Like many software developers, I could easily spend every single night of the week at different user groups dedicated to areas of my profession I’m interested in. Meetup.com has made organising and publicising these groups a far simpler task so there are usually a couple of new group announcements floating past my inbox each week.
However there is a common problem I see with so many groups that I wanted to call out:
After a short period, they are effectively closed to new members.
By “closed”, I don’t mean there is no way for new members to attend, but “closed” in the sense of not being welcoming environments to new members from an intellectual perspective.
Having thought on this a little, this is how I explain this phenomenon:
User groups need a leader to come into existence, get through the formative early years and into late childhood. All this happens over the course of 3-6 months for many groups depending on the frequency of events. Leader form these groups because of their own personal interests and the lack of any corresponding groups addressing those interests.
The passion and curiosity of this leader provides the momentum to form the group, select topics for discussion, find a venue, arrange catering, etc.
The leader will seek to extend their own knowledge through the group, given the reasons for the groups’ formation: topics and speakers are selected that naturally appeal to the leader, who is already likely an early adopter.
Without due consideration, the level of content ratchets up quickly over the first couple of events, driven by the leader’s experience and those similarly minded people he/she can convince to present.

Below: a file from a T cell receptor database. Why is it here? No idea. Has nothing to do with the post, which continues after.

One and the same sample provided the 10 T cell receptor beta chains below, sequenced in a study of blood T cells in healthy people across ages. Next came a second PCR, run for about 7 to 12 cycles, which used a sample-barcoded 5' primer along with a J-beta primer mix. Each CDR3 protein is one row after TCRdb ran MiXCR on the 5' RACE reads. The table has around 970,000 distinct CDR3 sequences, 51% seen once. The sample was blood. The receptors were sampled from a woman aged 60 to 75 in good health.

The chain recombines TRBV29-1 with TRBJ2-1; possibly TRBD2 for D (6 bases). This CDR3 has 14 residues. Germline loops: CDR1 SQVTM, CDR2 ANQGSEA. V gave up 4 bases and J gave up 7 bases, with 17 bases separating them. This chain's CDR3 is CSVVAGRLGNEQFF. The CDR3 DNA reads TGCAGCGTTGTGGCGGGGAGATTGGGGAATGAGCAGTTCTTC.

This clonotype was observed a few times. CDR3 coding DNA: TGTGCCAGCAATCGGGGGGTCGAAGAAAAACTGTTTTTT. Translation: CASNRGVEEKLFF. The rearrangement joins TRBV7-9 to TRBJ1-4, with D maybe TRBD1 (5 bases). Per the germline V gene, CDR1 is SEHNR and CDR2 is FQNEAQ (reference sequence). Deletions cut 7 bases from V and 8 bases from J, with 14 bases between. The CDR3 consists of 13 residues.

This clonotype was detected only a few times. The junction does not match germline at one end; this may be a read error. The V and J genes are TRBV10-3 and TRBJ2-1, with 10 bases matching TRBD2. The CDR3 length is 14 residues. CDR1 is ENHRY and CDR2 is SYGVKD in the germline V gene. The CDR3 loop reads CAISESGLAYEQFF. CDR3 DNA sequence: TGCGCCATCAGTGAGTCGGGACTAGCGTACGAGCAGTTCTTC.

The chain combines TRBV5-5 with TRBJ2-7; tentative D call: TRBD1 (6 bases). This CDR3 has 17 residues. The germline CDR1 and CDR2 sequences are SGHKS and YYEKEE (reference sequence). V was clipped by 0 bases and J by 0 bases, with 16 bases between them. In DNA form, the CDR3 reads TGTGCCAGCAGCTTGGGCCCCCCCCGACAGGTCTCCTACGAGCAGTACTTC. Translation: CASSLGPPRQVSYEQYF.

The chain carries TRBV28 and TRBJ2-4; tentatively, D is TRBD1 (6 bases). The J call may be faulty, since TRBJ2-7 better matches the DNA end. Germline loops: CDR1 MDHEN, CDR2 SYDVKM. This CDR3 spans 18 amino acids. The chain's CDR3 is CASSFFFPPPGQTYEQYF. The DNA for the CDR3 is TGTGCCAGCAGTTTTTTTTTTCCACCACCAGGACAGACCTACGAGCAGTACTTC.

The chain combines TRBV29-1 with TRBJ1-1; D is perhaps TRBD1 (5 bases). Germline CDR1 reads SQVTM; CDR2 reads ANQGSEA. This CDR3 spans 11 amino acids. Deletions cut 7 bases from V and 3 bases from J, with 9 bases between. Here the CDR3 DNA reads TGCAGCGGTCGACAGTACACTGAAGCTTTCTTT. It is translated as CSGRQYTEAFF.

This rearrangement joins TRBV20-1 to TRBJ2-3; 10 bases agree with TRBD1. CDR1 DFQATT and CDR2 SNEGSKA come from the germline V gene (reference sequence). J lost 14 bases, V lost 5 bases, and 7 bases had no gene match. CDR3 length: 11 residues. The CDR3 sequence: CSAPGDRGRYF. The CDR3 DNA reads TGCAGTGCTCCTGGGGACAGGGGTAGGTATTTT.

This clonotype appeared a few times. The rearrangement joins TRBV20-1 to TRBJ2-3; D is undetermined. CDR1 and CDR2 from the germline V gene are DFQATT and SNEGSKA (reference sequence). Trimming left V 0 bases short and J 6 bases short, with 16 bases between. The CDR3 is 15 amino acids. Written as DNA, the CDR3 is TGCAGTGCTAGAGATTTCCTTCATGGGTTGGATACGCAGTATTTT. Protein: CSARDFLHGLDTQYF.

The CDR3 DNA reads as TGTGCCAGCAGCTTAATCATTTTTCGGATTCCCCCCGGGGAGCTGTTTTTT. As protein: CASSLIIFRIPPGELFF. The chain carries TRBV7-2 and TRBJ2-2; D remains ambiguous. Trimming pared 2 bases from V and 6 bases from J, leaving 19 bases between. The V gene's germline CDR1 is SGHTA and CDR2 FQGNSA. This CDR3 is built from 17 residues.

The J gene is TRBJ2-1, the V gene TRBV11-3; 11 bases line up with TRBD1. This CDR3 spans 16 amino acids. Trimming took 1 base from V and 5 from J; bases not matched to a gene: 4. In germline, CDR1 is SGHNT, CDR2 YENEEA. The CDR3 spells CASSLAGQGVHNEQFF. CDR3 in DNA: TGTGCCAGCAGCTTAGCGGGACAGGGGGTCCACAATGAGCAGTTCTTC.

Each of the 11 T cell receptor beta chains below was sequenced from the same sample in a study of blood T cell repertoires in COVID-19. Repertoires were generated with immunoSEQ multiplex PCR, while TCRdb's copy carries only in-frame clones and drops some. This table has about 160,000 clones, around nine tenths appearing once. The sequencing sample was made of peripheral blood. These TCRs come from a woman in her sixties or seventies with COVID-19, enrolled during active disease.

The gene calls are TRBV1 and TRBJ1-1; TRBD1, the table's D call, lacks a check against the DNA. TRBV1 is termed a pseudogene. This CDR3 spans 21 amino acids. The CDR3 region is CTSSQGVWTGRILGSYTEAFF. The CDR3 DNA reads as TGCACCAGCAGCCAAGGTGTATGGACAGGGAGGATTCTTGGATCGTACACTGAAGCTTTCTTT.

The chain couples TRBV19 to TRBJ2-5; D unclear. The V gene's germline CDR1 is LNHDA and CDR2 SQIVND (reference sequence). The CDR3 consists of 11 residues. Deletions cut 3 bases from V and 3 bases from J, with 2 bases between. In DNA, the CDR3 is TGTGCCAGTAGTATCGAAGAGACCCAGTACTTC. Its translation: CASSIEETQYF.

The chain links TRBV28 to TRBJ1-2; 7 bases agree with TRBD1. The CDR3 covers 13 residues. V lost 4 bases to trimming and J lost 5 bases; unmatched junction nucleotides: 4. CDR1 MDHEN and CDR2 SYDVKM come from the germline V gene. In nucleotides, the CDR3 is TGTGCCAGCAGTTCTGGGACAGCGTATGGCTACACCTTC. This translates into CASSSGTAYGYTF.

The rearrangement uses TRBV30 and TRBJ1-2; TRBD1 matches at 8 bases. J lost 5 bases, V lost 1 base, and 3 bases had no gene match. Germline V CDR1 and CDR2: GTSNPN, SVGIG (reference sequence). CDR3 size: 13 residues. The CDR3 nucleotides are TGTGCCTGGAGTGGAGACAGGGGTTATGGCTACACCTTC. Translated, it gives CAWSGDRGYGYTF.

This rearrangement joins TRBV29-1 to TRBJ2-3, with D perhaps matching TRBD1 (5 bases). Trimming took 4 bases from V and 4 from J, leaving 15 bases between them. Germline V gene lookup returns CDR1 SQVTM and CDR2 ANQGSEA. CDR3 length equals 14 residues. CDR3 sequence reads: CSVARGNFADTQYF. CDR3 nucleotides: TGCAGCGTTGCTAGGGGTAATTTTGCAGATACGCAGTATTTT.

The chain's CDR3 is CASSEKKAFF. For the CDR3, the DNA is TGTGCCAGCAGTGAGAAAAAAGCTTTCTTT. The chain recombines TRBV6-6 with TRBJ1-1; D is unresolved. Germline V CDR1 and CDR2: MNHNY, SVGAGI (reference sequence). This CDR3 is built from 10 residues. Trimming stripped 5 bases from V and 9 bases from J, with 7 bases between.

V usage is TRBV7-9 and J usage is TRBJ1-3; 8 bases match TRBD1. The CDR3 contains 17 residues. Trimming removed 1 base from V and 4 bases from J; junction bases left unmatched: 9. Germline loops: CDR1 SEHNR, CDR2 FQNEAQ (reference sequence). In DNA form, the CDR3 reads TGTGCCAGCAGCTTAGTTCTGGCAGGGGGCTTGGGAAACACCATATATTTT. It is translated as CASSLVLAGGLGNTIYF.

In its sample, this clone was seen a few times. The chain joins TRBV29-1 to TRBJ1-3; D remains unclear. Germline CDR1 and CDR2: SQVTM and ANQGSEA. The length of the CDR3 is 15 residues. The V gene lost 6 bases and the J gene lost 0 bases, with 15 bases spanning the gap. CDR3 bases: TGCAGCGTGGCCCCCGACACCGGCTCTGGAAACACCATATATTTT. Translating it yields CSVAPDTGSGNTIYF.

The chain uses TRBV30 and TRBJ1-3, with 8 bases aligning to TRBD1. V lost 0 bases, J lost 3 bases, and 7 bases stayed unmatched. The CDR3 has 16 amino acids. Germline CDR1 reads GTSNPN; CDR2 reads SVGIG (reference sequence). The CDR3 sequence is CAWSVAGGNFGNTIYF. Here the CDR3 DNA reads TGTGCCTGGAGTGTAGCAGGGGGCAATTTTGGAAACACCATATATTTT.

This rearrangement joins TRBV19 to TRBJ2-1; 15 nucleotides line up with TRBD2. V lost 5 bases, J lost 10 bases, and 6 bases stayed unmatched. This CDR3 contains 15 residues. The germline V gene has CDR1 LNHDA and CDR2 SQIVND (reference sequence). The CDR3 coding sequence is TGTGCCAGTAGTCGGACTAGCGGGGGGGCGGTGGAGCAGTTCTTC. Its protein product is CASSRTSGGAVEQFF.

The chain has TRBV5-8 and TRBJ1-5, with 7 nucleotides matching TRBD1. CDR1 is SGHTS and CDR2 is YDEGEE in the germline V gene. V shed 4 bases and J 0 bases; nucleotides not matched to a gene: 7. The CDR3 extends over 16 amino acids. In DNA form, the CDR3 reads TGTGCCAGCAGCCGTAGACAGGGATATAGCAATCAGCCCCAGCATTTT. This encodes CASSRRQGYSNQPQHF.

3. Unwitting exclusion
After the first 3-6 months, the barrier to entry for someone with no/little knowledge in the subject is considerable. The more committed new attendees might rely on persistence and external learning to bridge the gap between their own knowledge and that of the group. For many other members, this gap will be a bridge too far and they will stop attending.
As groups get into their middle age, the well of leading content will either dry up (especially if the technology is also reaching maturity) or key members will drift away towards other groups.
And there will be no “second generation” members to take over the organisation and steering of the group.
And it’s very rare that the leaders of these groups are aware of these dynamics. Organising technical events is an extremely time-consuming activity and considering strategic objectives for the group whilst constantly looking out for speakers for the next event is a tricky set of horizons to balance.
The road to hell is most definitely paved with good intentions.